The Great Society at 50: The backlash against Lyndon Johnson’s grand program has been as enduring as its successes, write Karen Tumulty in the Washington Post. Every political argument that we’re having today, all these years later, can find its roots in the Great Society. As one Johnson aide put it, the America we live in is LBJ’s America.
George Will looks around and argues that just about everything has gone wrong since the Great Society.
In case you missed it: Aurora Daily Sentinel blasts oil-and-gas “kingpins” blew the chance with lawmakers this year to help craft workable local-control laws: “In an effort to provide for growth and exploration, the state essentially rolled over local counties and municipalities with a blanket, one-size-fits-all cadre of rules, regulations and setbacks that could never have really worked or be trusted… There could never be one set of state regulations that could govern a process as varied and complex as drilling and fracking in a state with so many extremely different environments and developments. Aurora is nothing — absolutely nothing — like Rifle. Only Aurora can determine when a process as industrial as oil and gas extraction should be permitted on a particular site in Aurora. The same with Rifle.”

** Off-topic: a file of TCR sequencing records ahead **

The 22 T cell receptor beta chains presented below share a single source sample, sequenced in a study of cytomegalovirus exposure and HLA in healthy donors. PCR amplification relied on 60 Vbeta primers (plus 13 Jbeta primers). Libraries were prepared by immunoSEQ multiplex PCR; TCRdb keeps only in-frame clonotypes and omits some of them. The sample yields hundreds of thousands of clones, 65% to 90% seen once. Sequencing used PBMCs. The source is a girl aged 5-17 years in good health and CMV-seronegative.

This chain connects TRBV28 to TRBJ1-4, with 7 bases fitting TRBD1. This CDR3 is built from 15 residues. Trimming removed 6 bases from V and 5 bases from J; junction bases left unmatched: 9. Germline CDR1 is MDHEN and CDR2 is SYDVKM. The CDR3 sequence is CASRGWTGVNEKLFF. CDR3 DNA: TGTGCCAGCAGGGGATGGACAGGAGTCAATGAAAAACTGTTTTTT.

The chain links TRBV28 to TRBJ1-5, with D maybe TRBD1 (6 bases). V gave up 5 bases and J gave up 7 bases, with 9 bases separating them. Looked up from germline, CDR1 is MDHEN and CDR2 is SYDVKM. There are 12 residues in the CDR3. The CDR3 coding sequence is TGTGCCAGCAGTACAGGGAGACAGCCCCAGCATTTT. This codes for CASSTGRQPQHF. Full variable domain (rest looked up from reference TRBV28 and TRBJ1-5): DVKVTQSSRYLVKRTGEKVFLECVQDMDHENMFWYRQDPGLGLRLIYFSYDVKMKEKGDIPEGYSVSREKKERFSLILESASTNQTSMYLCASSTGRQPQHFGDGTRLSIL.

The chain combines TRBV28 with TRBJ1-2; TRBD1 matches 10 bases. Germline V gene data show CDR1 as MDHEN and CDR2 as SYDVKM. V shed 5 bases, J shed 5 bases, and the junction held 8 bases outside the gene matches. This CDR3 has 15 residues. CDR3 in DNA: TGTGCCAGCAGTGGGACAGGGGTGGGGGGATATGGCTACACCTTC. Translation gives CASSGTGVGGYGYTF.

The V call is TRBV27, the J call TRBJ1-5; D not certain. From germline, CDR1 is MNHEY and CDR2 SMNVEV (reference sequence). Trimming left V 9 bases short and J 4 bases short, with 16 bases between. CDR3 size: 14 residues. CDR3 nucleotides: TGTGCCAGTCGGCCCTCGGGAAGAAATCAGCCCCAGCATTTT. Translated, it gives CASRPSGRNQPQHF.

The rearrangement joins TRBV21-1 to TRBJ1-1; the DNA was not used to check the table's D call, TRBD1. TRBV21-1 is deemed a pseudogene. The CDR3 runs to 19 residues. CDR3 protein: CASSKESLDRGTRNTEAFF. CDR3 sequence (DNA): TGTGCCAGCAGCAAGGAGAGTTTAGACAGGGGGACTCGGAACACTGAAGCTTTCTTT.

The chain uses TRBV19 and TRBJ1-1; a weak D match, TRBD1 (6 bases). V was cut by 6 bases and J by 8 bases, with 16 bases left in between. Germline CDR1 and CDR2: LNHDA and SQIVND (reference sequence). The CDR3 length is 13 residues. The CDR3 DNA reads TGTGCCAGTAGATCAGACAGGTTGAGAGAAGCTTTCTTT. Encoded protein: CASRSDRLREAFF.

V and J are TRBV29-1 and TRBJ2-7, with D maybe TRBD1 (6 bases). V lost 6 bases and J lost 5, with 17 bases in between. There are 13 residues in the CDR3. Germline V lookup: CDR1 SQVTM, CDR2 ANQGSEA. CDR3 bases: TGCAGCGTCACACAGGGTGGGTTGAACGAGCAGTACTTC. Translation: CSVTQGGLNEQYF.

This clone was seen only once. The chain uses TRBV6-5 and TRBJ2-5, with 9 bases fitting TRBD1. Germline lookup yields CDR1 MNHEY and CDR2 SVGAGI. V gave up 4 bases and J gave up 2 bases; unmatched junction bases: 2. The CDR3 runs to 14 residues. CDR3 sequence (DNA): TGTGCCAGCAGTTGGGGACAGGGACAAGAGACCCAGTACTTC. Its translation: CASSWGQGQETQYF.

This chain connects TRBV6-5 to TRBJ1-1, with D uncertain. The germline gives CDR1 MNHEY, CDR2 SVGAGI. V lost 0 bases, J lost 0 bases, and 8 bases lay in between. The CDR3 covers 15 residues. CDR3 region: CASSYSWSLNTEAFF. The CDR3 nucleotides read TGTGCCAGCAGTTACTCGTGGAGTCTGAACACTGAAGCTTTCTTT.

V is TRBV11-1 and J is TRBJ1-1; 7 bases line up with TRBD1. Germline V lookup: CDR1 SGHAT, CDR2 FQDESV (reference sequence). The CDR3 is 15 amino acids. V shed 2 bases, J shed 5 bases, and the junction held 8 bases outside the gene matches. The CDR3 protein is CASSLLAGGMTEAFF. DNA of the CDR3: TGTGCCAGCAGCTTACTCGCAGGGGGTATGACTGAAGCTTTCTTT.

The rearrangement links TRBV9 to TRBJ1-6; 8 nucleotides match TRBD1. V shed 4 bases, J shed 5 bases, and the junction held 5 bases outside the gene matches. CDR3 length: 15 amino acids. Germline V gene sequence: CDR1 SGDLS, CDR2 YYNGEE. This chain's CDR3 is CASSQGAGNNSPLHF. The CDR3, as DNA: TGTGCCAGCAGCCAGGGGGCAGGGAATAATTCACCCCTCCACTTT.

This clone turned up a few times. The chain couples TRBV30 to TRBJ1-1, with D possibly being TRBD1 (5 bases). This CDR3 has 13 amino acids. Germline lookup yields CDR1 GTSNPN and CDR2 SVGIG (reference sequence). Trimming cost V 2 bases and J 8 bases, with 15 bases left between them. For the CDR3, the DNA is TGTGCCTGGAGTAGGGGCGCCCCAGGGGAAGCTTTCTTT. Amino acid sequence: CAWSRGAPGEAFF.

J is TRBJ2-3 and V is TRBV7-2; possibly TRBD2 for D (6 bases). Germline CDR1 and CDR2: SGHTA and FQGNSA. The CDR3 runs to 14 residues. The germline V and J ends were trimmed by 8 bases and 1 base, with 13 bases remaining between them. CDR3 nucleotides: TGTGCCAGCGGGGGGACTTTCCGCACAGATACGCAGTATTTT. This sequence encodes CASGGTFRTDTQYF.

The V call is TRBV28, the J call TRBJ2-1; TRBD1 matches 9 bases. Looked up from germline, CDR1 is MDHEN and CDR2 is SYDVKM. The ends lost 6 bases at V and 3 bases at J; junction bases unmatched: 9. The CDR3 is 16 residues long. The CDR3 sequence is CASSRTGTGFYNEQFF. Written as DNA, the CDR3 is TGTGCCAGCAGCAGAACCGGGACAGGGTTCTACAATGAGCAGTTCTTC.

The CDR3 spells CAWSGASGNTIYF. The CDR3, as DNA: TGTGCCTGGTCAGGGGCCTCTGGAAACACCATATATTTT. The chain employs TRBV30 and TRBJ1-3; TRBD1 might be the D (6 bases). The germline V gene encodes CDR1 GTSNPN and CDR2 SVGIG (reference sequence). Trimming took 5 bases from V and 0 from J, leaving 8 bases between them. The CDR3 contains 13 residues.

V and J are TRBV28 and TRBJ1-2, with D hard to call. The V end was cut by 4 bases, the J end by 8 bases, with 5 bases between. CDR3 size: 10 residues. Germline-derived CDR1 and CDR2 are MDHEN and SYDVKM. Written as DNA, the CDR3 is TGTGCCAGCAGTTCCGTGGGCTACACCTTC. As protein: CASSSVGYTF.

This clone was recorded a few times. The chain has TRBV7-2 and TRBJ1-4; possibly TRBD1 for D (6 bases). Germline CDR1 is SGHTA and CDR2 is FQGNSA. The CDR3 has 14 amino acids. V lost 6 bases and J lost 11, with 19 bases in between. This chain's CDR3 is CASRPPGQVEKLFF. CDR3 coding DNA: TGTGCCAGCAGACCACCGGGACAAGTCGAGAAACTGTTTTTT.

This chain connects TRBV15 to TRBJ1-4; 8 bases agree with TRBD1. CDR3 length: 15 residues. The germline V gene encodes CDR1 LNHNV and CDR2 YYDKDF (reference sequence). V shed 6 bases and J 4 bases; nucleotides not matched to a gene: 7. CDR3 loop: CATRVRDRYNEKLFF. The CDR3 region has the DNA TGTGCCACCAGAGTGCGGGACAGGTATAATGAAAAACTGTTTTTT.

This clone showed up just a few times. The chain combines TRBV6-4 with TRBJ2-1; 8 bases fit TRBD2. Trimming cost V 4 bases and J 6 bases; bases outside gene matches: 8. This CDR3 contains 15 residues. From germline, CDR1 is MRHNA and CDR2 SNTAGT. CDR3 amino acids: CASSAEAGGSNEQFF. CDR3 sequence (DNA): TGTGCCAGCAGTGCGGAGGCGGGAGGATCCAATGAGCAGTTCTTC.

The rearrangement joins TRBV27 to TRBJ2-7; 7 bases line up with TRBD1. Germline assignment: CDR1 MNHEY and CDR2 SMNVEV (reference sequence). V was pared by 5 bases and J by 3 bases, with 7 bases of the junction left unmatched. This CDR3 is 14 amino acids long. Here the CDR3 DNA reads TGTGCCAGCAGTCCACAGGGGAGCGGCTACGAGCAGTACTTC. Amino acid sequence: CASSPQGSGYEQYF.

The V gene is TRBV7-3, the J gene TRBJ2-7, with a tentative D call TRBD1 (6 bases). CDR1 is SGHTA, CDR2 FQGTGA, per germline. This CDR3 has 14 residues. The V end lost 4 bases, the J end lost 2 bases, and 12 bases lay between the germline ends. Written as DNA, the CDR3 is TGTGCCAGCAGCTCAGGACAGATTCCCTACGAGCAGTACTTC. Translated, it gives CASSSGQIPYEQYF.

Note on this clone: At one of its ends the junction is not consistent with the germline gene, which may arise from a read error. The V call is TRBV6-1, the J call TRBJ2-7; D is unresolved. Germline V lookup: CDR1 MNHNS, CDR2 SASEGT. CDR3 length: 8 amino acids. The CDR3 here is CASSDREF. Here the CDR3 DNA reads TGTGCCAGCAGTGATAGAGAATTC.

Students, faculty, alums at Harvard’s graduate school of education are not happy that wunderkind edu-reformer Colorado State Senator Michael Johnston was selected to give this year’s commencement speech. Bloomberg News: They object to his “vision of education reform that relies heavily on test-based accountability while weakening the due process protections of teachers.”
The Senate Majority PAC bought $215,710 in air time to run more ads against Republican Congressman Cory Gardner, who’s running to unseat Democrat Mark Udall.
Wyoming rejects national science standards because of all the science involved, starting, of course, with the scientific ideas about climate change. Via the New York Times.
How fracking in Texas didn’t lead just to oil, but also helped the Mexican cartels with the drug trade. Via the National Journal.
If you want to know where the now-powerful Koch brothers got started in politics, the New York Times tells the story of the quixotic 1980 campaign in which it all began.
Haverford College commencement speaker rips Haverford students for their campaign against a previously invited speaker, who felt forced to withdraw. Via the Philadelphia Inquirer.
The latest on the literary canon: Some college students want to be warned if something in the book might offend somebody. Via the New York Times.
It’s not clear why Jill Abramson was fired and whether her gender had anything at all to do with it, but there is something that can’t be overlooked: what it means to edit while female. Via Susan Glasser at Politico.